The Cambridge History of English and American Literature in 18 Volumes (1907–21).
Volume XIII. The Victorian Age, Part One.

I. Carlyle

§ 13. John Sterling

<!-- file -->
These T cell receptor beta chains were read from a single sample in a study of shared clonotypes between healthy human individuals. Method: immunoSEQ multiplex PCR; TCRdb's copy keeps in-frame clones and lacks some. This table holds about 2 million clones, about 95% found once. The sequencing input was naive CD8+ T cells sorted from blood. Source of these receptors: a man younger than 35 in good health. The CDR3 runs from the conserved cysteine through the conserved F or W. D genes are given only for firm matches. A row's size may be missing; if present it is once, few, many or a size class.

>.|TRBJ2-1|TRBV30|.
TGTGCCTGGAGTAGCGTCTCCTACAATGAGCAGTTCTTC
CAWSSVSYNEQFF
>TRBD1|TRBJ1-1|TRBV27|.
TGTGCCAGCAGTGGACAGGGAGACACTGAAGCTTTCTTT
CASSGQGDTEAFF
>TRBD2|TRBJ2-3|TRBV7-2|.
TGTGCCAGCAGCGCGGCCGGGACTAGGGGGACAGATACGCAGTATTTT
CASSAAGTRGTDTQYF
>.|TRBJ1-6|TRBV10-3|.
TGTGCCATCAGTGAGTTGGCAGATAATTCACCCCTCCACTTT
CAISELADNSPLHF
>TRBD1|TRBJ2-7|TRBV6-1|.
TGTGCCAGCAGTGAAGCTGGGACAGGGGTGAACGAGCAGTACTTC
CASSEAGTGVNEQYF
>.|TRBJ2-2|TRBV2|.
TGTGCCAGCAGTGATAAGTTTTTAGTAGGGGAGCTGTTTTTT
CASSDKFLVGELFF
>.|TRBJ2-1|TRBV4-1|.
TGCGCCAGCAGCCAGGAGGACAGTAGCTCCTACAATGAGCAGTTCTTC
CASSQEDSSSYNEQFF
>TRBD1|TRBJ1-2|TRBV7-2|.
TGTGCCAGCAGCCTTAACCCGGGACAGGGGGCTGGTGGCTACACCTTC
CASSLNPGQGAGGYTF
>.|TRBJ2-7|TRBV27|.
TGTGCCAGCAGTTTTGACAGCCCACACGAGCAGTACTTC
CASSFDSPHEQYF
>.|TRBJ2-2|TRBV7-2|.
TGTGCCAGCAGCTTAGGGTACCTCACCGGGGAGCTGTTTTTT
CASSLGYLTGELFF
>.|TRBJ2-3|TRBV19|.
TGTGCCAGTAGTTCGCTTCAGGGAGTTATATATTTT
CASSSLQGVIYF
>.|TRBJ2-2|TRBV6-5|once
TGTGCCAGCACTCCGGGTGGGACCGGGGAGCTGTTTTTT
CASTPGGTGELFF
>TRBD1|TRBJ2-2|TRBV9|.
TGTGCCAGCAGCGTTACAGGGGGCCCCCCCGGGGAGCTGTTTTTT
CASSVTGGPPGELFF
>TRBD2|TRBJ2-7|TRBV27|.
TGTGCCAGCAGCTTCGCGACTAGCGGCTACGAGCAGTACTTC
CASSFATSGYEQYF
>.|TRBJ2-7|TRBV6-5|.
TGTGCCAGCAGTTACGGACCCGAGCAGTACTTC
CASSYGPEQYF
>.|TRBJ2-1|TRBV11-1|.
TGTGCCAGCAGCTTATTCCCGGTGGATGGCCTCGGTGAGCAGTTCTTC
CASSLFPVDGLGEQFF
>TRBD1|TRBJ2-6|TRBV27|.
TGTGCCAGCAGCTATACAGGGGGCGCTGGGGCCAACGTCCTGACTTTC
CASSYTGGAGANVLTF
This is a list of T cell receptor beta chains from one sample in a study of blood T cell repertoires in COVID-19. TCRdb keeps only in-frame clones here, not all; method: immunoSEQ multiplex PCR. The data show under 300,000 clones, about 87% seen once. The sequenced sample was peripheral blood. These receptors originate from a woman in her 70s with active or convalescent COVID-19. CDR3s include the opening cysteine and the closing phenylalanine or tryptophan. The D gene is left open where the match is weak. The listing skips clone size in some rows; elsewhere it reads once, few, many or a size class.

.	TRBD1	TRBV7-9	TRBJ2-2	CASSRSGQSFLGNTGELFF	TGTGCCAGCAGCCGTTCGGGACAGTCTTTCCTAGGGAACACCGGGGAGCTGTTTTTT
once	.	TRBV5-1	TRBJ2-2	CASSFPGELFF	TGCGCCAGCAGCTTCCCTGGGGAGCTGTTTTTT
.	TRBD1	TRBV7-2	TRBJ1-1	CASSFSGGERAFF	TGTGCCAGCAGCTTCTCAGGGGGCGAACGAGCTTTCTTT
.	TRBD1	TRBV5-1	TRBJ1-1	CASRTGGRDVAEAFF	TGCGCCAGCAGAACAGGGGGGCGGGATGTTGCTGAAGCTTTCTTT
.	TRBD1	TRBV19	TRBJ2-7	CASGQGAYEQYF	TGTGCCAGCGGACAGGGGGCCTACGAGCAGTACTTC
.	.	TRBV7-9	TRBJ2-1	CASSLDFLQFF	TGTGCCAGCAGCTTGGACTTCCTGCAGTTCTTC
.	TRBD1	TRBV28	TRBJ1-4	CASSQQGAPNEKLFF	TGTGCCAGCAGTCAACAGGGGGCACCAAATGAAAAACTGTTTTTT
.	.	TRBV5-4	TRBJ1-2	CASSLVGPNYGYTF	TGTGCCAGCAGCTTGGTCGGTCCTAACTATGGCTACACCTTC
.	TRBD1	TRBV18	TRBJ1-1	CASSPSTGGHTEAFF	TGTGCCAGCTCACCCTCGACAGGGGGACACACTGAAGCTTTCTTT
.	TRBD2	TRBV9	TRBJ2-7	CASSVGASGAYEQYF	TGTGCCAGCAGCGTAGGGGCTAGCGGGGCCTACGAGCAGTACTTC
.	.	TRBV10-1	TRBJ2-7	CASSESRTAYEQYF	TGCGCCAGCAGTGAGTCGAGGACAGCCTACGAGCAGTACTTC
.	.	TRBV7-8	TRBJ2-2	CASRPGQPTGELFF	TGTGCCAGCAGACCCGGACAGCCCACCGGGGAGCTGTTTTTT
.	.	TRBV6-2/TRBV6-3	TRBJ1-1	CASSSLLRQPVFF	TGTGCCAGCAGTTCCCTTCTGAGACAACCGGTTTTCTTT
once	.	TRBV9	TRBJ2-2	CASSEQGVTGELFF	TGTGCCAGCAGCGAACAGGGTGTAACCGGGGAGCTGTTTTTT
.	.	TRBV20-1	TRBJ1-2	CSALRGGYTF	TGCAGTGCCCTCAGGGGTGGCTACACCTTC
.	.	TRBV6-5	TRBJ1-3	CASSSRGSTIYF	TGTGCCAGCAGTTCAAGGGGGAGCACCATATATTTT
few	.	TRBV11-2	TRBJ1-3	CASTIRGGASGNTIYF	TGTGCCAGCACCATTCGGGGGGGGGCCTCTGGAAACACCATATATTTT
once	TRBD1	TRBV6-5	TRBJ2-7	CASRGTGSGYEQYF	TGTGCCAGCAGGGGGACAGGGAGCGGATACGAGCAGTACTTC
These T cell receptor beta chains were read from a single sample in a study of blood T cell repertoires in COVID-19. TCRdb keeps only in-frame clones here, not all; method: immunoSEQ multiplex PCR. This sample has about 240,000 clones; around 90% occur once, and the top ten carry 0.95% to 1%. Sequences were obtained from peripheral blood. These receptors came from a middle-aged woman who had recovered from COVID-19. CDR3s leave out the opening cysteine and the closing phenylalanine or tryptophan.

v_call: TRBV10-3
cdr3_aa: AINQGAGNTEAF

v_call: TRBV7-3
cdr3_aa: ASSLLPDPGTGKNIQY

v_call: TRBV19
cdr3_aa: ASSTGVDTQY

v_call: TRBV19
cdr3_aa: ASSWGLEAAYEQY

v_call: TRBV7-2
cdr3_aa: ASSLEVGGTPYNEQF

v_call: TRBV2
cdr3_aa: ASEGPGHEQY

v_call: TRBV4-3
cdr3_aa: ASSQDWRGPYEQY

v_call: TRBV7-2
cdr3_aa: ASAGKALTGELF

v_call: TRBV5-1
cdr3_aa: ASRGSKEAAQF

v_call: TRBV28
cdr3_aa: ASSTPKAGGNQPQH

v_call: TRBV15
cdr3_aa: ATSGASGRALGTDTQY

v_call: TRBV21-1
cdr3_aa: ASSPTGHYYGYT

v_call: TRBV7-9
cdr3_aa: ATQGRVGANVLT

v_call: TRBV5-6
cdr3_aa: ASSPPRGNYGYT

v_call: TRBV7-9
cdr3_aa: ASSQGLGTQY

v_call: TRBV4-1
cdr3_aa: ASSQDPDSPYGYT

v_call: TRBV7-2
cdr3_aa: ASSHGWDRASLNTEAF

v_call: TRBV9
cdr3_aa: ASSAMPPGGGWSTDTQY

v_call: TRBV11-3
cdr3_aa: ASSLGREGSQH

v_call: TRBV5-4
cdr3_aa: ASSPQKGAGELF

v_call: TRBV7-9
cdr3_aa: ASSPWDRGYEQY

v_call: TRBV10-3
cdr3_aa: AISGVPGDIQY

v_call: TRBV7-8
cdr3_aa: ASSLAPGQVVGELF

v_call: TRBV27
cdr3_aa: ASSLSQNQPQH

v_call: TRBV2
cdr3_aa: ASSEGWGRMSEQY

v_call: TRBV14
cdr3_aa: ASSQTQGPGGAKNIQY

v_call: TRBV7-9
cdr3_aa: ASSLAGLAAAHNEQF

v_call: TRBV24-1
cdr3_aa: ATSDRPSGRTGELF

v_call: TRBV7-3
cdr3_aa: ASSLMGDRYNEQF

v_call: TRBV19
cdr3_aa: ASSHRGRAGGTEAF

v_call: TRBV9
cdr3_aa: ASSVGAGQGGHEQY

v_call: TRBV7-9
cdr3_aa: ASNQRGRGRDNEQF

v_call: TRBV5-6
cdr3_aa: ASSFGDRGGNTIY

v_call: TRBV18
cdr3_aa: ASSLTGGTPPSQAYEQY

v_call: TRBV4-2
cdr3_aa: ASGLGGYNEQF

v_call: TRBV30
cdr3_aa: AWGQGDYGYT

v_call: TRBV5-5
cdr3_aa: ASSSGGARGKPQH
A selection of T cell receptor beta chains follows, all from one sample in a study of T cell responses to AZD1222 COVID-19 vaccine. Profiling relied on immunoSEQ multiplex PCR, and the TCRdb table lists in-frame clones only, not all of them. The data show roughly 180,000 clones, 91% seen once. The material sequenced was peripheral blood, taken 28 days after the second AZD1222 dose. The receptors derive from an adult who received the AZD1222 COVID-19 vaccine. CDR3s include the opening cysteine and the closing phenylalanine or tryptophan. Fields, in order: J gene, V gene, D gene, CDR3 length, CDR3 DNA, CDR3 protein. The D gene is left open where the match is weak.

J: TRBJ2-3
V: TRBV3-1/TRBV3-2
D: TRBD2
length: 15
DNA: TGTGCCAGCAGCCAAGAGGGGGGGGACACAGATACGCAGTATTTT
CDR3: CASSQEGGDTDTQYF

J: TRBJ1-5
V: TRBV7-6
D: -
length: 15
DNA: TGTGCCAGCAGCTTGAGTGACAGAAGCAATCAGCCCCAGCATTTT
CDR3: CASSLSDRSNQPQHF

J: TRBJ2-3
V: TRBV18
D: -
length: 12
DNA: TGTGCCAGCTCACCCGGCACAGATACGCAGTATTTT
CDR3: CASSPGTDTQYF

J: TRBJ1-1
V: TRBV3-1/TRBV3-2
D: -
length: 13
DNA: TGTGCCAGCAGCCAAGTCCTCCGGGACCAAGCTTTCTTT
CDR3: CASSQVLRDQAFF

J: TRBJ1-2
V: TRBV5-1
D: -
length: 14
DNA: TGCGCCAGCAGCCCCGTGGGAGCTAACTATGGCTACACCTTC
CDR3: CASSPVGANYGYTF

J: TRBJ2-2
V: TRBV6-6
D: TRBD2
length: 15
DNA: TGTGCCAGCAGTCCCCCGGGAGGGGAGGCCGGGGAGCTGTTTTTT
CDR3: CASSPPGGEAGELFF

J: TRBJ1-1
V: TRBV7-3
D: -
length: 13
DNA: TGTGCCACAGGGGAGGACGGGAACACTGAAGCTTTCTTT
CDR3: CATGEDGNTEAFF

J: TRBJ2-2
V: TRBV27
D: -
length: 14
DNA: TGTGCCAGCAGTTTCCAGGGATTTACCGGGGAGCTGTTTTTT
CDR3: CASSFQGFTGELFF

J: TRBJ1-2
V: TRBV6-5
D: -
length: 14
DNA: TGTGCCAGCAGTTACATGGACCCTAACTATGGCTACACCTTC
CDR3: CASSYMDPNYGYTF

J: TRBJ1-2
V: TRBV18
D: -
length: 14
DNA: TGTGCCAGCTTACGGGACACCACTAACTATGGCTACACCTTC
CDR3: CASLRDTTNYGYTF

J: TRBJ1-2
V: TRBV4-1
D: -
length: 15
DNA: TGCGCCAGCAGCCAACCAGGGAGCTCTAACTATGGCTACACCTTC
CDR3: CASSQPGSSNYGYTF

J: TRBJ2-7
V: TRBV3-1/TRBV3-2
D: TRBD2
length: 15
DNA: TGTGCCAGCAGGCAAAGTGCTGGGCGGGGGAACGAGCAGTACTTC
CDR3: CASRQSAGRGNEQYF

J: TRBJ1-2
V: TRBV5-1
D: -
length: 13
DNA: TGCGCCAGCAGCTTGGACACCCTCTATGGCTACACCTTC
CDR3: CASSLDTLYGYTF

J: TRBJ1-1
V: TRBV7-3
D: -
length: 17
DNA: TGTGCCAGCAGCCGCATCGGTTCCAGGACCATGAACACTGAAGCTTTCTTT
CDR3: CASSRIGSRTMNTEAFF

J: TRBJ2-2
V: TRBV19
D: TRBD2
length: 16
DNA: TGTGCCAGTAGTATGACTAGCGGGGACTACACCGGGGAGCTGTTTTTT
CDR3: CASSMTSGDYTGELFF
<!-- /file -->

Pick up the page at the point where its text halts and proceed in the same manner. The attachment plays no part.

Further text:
Standing apart from the turmoil of political controversy as well as the more serious historical studies in these years, is a work which cannot be overlooked in an estimate of Carlyle’s activity as a man of letters, the biography of his friend John Sterling, which appeared in 1851. Sterling himself, whose life of brilliant promise had been darkened and prematurely eclipsed by consumption, was hardly a significant enough figure to warrant the monument which Carlyle has erected to him; but Carlyle felt that a duty was imposed upon him to remove the stigma which Sterling’s first biographer, Christopher Hare, had placed on his memory, in presenting him too exclusively as a renegade from church of England orthodoxy. Carlyle’s book has been declared by more than one critic to be his best from the point of view of pure literature; but it is unduly long and suffers by excessive and unnecessary detail. It contains, however, some of Carlyle’s most trenchant writing, notably the often quoted pen-portrait of Coleridge. Its chief value, perhaps, is the light it throws on Carlyle himself. We obtain from it an instructive glimpse of the writer’s own religion, that religion which was an almost ludicrous combination of the “dourest” Scottish Calvinism and the Spinozistic pantheism of Goethe; we get a pleasanter, less atrabilious picture in it, too, of the Carlyle of the early London days, than is to be obtained from Froude’s biography; and, most valuable of all, we are able to gather from it, not merely what he felt towards one disciple, but towards all the young aspiring souls of the time who, setting out in life, looked to him for spiritual guidance.